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LARSEN’S STEAKHOUSE ★★�ress: The Village at Westfield Topanga, 6256 Topanga Canyon Blvd., Woodland Hills.Information: 818-704-1226, www.larsens restaurants.com.Cuisine: Steakhouse.When: Dinner only, every...

Shopping for steaks? Bag great ones at Larsen’s in the Village at Westfield Topanga

LARSEN’S STEAKHOUSE ★★�ress: The Village at Westfield Topanga, 6256 Topanga Canyon Blvd., Woodland Hills.Information: 818-704-1226, www.larsens restaurants.com.Cuisine: Steakhouse.When: Dinner only, every...

Shopping for steaks? Bag great ones at Larsen’s in the Village at Westfield Topanga

LARSEN’S STEAKHOUSE

★★★

Address: The Village at Westfield Topanga, 6256 Topanga Canyon Blvd., Woodland Hills.

Information: 818-704-1226, www.larsens restaurants.com.

Cuisine: Steakhouse.

When: Dinner only, every day.

Details: Full bar. Reservations essential.

Prices: About $75 per person.

Cards: MC, V.

★★★

Address: The Village at Westfield Topanga, 6256 Topanga Canyon Blvd., Woodland Hills.

Information: 818-704-1226, www.larsens restaurants.com.

Cuisine: Steakhouse.

When: Dinner only, every day.

Details: Full bar. Reservations essential.

Prices: About $75 per person.

Cards: MC, V.

Downstairs at The Village at Westfield Topanga, there are casual, jolly restaurants with such names as Joey, Jimmy’s and Lucille’s. They’re noisy, perhaps a bit nutty, and fun for the whole family.

But head upstairs and you’ll find a restaurant aimed directly at grown-ups. Kids are welcome, but they might get a bit twitchy. Adults, on the other hand, should be relieved to find a refuge for a proper martini, some serious old reds, and some of the best steaks around, certainly the best steaks served in a shopping mall, which is not traditionally where steaks are served.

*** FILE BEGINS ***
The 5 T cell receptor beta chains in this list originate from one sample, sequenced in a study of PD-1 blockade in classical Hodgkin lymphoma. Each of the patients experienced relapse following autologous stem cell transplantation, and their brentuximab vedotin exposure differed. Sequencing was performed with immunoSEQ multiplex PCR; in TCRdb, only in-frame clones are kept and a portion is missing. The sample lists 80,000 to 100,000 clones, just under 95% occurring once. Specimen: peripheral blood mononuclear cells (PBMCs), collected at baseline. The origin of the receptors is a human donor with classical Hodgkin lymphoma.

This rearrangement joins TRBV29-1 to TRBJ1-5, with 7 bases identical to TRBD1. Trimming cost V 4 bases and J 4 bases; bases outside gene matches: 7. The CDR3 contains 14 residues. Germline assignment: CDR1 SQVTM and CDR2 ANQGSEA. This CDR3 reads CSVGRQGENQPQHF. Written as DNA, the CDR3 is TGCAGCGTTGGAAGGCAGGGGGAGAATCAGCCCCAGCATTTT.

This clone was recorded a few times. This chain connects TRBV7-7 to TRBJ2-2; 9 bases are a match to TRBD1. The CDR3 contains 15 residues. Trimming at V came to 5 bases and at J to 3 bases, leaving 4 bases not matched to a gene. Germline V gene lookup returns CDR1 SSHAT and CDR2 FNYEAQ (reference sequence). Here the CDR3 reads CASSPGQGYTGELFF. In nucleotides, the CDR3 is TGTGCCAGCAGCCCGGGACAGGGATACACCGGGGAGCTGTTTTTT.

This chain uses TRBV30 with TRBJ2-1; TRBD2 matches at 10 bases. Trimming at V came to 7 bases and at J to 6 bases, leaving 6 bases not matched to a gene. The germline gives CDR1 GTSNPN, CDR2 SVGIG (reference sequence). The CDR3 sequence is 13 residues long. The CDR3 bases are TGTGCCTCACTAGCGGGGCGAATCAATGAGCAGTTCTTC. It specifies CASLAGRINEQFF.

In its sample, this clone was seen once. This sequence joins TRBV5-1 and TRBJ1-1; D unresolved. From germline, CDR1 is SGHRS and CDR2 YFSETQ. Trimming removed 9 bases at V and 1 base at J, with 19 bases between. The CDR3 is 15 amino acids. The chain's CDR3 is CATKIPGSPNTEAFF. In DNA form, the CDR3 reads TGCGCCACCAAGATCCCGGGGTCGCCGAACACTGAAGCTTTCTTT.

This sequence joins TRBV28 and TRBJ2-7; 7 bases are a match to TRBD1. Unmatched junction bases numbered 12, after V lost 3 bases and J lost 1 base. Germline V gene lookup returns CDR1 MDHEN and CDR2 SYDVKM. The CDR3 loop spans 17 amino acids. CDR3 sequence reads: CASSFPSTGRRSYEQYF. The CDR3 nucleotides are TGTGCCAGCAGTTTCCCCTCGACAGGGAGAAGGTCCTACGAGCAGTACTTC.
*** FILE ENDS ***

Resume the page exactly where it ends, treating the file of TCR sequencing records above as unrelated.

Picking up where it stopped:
No lunch, just dinner

It should be noted that they are not served for lunch. There is no lunch at Larsen’s Steakhouse, so those filling their SUVs with oversized bags of chocolate covered berries and vinegar-flavored potato chips at the Costco inside the mall, can’t celebrate a successful shopping experience with a 12-ounce prime dry-aged filet mignon, a 22-ounce prime porterhouse, or a 20-ounce wet-aged Angus rib eye. They’ve got to come back at dinner and ascend the stairs from a lobby that makes me feel as if I’m entering a mixed-use condo complex, from which the doorman has temporarily stepped out.

Once upstairs, the sense of a solid, proper steakhouse, with low lighting, a busy bar, tufted chairs and banquettes, and snow- white napery on the tables, is clear and obvious. The noise level is a bit of a buzz, but sufficiently sedate. Servers are in constant motion; the folks at the front desk are ever so happy to see you. There’s a glassed-in room at the back that’s available for private parties, but otherwise used for diners who don’t want to be in the main room. As a rule, I do like to be in main rooms. It’s where the action is.

If you look online at the website, you’ll find the menu, which is short enough to be studied without having to get up and walk around for a bit and which does not include prices. (Neither does the happy hour menu. Wonder why?)